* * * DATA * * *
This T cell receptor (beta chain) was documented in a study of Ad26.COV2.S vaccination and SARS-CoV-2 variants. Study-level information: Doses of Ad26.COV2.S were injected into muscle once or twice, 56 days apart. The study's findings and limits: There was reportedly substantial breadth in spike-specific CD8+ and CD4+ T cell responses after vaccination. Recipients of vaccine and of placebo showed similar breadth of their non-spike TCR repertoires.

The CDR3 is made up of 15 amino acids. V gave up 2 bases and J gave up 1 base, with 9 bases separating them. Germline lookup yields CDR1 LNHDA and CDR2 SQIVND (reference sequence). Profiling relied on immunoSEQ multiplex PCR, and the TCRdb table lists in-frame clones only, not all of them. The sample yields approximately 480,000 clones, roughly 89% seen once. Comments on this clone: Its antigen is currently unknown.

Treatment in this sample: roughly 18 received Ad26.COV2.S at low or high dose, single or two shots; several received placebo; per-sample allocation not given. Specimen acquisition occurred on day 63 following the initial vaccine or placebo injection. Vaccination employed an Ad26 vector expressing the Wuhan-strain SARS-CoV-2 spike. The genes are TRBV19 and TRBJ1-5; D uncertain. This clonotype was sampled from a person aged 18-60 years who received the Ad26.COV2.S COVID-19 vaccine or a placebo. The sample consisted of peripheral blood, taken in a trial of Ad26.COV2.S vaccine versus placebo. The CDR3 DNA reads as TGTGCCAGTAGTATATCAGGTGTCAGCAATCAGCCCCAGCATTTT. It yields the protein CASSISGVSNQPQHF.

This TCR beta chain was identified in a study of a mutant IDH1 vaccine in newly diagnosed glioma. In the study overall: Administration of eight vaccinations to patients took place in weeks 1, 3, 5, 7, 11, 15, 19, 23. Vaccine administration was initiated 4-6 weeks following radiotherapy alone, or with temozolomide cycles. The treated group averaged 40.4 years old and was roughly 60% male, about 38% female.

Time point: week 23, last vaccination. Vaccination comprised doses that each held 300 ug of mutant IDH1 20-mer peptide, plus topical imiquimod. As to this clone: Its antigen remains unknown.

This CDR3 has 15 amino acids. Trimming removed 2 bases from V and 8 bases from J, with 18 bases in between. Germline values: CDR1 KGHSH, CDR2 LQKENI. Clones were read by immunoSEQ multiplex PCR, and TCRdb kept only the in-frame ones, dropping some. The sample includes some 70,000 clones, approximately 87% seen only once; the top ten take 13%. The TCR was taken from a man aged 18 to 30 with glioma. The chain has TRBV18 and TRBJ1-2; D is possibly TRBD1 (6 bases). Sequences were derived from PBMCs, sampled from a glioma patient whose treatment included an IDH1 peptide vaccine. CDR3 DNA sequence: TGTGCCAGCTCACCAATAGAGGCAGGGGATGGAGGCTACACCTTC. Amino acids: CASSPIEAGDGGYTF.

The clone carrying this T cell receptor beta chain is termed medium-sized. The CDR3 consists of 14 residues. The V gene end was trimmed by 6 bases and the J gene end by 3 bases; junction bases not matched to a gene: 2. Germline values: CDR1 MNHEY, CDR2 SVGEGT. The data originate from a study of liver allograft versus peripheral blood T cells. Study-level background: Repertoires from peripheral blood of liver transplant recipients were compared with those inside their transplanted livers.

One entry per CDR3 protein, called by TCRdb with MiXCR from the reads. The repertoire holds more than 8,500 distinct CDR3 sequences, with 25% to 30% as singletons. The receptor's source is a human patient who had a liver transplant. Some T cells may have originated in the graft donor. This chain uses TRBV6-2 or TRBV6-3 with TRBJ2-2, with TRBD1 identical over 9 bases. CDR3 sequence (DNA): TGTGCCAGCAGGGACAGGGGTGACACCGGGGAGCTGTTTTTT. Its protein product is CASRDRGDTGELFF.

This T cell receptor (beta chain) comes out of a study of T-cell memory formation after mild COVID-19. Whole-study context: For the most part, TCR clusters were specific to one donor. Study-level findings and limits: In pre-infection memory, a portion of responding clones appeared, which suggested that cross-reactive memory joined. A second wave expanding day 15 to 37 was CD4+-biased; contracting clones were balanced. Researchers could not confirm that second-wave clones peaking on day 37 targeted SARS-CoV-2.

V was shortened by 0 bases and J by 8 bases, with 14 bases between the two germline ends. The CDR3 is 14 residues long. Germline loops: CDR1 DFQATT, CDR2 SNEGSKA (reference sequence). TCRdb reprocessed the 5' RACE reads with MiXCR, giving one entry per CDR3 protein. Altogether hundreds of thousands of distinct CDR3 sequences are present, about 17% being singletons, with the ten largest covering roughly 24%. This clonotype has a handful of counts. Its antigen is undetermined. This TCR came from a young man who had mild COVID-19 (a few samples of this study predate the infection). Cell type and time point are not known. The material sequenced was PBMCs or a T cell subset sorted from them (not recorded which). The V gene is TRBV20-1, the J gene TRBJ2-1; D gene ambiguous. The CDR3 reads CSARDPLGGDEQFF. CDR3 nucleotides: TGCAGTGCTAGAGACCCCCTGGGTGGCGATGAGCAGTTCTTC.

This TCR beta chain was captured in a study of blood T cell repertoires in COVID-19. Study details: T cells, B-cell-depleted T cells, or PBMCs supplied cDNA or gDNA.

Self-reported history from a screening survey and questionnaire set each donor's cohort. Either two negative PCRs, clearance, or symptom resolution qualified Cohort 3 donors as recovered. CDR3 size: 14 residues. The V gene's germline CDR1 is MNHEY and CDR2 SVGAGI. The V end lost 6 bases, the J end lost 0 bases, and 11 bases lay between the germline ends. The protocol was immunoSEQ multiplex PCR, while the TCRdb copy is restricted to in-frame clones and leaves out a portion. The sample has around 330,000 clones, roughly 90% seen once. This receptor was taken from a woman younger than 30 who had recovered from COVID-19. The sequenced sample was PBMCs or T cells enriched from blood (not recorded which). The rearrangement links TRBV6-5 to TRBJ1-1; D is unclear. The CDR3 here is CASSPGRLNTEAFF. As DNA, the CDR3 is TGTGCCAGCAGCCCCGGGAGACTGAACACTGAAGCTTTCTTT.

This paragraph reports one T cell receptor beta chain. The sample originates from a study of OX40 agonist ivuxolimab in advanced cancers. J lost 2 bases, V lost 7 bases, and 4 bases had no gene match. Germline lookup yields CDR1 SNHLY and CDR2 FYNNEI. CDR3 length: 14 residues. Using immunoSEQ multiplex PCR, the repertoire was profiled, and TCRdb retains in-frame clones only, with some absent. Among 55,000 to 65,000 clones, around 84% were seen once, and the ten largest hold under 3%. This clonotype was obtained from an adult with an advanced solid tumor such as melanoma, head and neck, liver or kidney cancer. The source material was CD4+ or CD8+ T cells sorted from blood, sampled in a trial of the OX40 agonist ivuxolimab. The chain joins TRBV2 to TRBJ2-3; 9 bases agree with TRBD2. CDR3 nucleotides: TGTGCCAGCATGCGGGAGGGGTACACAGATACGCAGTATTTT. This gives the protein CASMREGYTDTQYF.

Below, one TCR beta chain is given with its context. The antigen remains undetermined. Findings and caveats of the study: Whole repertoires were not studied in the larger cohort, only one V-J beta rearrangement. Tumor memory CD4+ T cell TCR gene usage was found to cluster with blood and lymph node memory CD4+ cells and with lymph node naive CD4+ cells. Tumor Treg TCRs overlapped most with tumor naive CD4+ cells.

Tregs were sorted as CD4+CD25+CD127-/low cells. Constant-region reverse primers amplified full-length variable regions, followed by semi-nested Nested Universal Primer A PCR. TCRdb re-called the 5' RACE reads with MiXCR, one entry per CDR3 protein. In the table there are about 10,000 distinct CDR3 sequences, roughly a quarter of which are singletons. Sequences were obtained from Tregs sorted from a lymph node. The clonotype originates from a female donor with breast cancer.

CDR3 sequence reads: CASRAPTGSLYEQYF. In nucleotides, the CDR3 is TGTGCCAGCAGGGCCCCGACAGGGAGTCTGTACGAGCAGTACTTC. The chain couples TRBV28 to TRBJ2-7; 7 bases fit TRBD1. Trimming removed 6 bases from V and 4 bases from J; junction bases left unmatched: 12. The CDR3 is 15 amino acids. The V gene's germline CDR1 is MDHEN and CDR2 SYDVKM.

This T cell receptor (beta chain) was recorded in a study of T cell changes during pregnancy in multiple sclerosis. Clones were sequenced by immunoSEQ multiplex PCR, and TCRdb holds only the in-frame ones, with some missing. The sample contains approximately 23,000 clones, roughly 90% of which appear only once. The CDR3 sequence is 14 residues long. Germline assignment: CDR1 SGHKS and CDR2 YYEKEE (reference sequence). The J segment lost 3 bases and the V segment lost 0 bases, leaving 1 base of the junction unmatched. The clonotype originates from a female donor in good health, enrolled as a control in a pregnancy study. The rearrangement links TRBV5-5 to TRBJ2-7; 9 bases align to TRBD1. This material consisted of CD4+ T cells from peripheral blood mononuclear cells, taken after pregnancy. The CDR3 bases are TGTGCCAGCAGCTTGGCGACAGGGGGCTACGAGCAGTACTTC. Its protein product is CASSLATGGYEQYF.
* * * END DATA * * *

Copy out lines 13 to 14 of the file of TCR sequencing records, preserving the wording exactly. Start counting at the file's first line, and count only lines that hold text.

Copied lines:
This paragraph reports one T cell receptor beta chain. The sample originates from a study of OX40 agonist ivuxolimab in advanced cancers. J lost 2 bases, V lost 7 bases, and 4 bases had no gene match. Germline lookup yields CDR1 SNHLY and CDR2 FYNNEI. CDR3 length: 14 residues. Using immunoSEQ multiplex PCR, the repertoire was profiled, and TCRdb retains in-frame clones only, with some absent. Among 55,000 to 65,000 clones, around 84% were seen once, and the ten largest hold under 3%. This clonotype was obtained from an adult with an advanced solid tumor such as melanoma, head and neck, liver or kidney cancer. The source material was CD4+ or CD8+ T cells sorted from blood, sampled in a trial of the OX40 agonist ivuxolimab. The chain joins TRBV2 to TRBJ2-3; 9 bases agree with TRBD2. CDR3 nucleotides: TGTGCCAGCATGCGGGAGGGGTACACAGATACGCAGTATTTT. This gives the protein CASMREGYTDTQYF.

Below, one TCR beta chain is given with its context. The antigen remains undetermined. Findings and caveats of the study: Whole repertoires were not studied in the larger cohort, only one V-J beta rearrangement. Tumor memory CD4+ T cell TCR gene usage was found to cluster with blood and lymph node memory CD4+ cells and with lymph node naive CD4+ cells. Tumor Treg TCRs overlapped most with tumor naive CD4+ cells.